Python script for automatic synchronization based on inotify

Dieter Plaetinck dieter at
Tue Mar 15 10:05:17 CET 2011

On Mon, 14 Mar 2011 15:53:44 -0500
"Chanoch (Ken) Bloom" <kbloom at> wrote:

> On Mon, Mar 14, 2011 at 08:53:03PM +0100, Rene Mayrhofer wrote:
> > On 14.03.2011 17:15, Dieter Plaetinck wrote:
> > >why are many code changes committed as "autocommit"? why do you
> > >commit .pyc files?
> > .pyc removed from history with --force push to gitorious done.
> > However, my git-fu is not yet good enough to properly change the
> > past commit messages and merge them for a cleaner history. If you'd
> > like to have a go at, I would welcome a clean history and could
> > (probably as the owner of the project) do another force push to get
> > it on gitorious.
> I just took a look at your repository, and here's how to fix it.
> First, run `git filter-branch` with the `--prune-empty` option to get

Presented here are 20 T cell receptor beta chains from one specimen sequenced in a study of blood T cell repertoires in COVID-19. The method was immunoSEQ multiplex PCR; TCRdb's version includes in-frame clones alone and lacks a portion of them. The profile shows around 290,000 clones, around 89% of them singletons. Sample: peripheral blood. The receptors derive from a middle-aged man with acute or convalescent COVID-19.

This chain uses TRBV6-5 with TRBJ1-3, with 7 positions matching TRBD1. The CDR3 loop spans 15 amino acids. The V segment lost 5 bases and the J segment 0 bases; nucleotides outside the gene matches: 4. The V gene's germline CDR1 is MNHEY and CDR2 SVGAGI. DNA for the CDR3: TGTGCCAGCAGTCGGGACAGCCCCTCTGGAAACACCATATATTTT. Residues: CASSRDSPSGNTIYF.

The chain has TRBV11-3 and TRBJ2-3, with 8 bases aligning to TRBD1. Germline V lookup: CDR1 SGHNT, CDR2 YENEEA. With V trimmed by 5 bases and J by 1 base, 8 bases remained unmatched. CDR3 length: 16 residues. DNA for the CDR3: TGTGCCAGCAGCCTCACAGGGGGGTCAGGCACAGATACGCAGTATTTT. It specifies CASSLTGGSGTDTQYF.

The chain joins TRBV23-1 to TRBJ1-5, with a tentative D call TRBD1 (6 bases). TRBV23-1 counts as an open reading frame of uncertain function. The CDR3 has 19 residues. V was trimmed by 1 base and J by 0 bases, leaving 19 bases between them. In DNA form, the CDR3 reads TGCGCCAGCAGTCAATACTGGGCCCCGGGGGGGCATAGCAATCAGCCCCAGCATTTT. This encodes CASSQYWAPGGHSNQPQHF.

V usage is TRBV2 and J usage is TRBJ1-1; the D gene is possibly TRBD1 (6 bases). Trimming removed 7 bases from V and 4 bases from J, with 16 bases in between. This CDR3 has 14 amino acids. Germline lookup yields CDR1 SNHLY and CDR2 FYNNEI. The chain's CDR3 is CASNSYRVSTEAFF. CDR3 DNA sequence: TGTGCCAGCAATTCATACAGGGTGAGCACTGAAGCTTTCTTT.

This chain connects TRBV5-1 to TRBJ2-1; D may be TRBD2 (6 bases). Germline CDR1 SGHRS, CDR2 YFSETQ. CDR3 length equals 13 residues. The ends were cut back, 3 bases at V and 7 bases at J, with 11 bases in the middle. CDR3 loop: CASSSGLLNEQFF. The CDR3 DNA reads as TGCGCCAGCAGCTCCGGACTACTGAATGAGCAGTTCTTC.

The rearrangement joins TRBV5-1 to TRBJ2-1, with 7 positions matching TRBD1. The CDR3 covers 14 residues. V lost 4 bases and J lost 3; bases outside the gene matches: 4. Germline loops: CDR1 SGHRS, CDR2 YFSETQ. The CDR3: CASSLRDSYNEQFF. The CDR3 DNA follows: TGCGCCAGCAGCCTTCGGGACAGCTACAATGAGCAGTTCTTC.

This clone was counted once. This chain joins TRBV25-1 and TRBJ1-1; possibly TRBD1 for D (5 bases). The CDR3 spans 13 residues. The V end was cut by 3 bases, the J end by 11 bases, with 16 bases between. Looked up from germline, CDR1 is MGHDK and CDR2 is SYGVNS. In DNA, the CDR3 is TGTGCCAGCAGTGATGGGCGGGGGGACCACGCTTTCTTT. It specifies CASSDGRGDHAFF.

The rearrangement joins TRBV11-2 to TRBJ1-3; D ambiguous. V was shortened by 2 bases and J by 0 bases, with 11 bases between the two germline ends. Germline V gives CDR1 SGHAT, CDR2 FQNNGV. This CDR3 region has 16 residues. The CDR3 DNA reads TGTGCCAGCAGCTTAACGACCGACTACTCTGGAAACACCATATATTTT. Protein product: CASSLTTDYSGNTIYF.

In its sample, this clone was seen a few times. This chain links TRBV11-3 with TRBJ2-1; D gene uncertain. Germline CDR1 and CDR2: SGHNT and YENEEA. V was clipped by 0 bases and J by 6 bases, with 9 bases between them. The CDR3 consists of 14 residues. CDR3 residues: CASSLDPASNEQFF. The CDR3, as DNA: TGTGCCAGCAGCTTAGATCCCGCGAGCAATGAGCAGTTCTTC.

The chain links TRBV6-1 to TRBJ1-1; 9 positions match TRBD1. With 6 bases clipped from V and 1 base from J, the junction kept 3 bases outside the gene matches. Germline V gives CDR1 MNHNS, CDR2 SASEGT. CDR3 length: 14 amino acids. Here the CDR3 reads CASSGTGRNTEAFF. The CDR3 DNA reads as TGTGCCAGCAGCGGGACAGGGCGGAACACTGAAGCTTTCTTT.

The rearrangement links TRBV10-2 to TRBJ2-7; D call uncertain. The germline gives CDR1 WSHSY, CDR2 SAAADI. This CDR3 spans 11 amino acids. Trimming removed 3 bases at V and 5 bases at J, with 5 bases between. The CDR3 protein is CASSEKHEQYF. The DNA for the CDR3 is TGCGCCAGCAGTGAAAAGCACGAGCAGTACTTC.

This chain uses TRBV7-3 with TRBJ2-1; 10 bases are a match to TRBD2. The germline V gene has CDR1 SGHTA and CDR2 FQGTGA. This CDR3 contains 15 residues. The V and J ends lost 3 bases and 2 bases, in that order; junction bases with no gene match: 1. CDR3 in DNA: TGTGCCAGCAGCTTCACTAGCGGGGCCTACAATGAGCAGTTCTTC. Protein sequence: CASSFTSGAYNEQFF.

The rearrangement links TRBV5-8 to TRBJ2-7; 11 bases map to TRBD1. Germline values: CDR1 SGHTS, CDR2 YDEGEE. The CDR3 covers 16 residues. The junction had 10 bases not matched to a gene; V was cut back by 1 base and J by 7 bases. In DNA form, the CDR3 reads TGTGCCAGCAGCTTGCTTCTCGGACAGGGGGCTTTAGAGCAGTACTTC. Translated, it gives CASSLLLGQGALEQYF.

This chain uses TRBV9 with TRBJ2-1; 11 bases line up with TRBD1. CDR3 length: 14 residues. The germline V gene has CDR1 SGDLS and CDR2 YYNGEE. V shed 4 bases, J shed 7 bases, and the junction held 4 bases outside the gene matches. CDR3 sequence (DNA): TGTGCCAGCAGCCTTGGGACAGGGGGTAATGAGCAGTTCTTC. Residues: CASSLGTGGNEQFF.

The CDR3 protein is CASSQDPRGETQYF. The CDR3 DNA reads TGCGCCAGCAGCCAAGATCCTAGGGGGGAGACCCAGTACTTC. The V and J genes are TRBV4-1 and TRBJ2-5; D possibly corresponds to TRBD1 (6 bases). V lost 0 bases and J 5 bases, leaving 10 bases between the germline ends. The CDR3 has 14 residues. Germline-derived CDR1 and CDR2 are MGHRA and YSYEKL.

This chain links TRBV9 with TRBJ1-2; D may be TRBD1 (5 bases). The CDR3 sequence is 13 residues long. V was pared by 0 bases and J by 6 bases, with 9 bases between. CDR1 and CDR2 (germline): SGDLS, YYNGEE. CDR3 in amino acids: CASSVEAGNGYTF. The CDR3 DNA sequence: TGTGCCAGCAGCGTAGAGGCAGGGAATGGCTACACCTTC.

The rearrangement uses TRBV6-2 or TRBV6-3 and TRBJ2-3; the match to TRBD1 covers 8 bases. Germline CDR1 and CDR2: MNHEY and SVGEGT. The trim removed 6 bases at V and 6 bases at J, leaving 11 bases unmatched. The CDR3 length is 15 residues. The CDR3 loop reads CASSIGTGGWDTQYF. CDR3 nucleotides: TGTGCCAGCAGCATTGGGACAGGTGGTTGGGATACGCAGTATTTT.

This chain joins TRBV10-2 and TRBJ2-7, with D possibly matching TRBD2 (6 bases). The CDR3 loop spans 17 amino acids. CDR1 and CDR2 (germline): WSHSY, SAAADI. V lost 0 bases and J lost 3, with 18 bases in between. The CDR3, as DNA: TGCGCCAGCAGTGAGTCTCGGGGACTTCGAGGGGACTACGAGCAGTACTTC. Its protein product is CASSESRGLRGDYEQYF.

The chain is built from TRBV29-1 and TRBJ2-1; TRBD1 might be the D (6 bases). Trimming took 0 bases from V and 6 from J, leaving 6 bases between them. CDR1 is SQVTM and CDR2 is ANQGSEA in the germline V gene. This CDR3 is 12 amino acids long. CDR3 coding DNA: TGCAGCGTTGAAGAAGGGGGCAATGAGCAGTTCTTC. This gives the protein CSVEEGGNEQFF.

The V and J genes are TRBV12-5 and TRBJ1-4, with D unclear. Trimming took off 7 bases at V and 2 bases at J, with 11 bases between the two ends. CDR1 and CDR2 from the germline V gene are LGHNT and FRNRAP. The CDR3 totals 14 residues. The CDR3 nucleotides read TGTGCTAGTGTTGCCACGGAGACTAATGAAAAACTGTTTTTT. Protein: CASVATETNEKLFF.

> rid of the empty commits that used to contain only changes to the .pyc
> file.
> Second, rewriting the history to be sane should be a simple (though
> potentially time consuming) application of `git rebase --interactive`.
> Look over the tree using gitk to see which commits can be grouped into
> logically related sets of changes, then find the number of the first
> commit on the repository (or the first commit where the history starts
> to get really hairy) and start rebasing from there. Make liberal use
> of the `squash` operation to merge commits that should be related but
> were broken up by the way autocommit works. Write a useful commit
> message for each of the new commits you're creating.
> When you're done, look over the tree again with gitk. You can run `git
> rebase --interactive` again (on the rebased tree) if you spot errors.
> --Ken

+1 on that.
Also be aware that the suggestion of somebody else rewriting the
entire history and contributing that is quite awkward: which author
should those new commits have? you (Rene) did all the work originally so
it should probably stay you, OTOH the contributor would be responsible
for the changes to the commits he did (especially when he messed
something up during the cleaning process), and currently git supports
only 1 author per commit.

for more info on rewriting history:
* how: any tutorial on git rebase --interactive, i.e.
* why:
(shameless self-plug)


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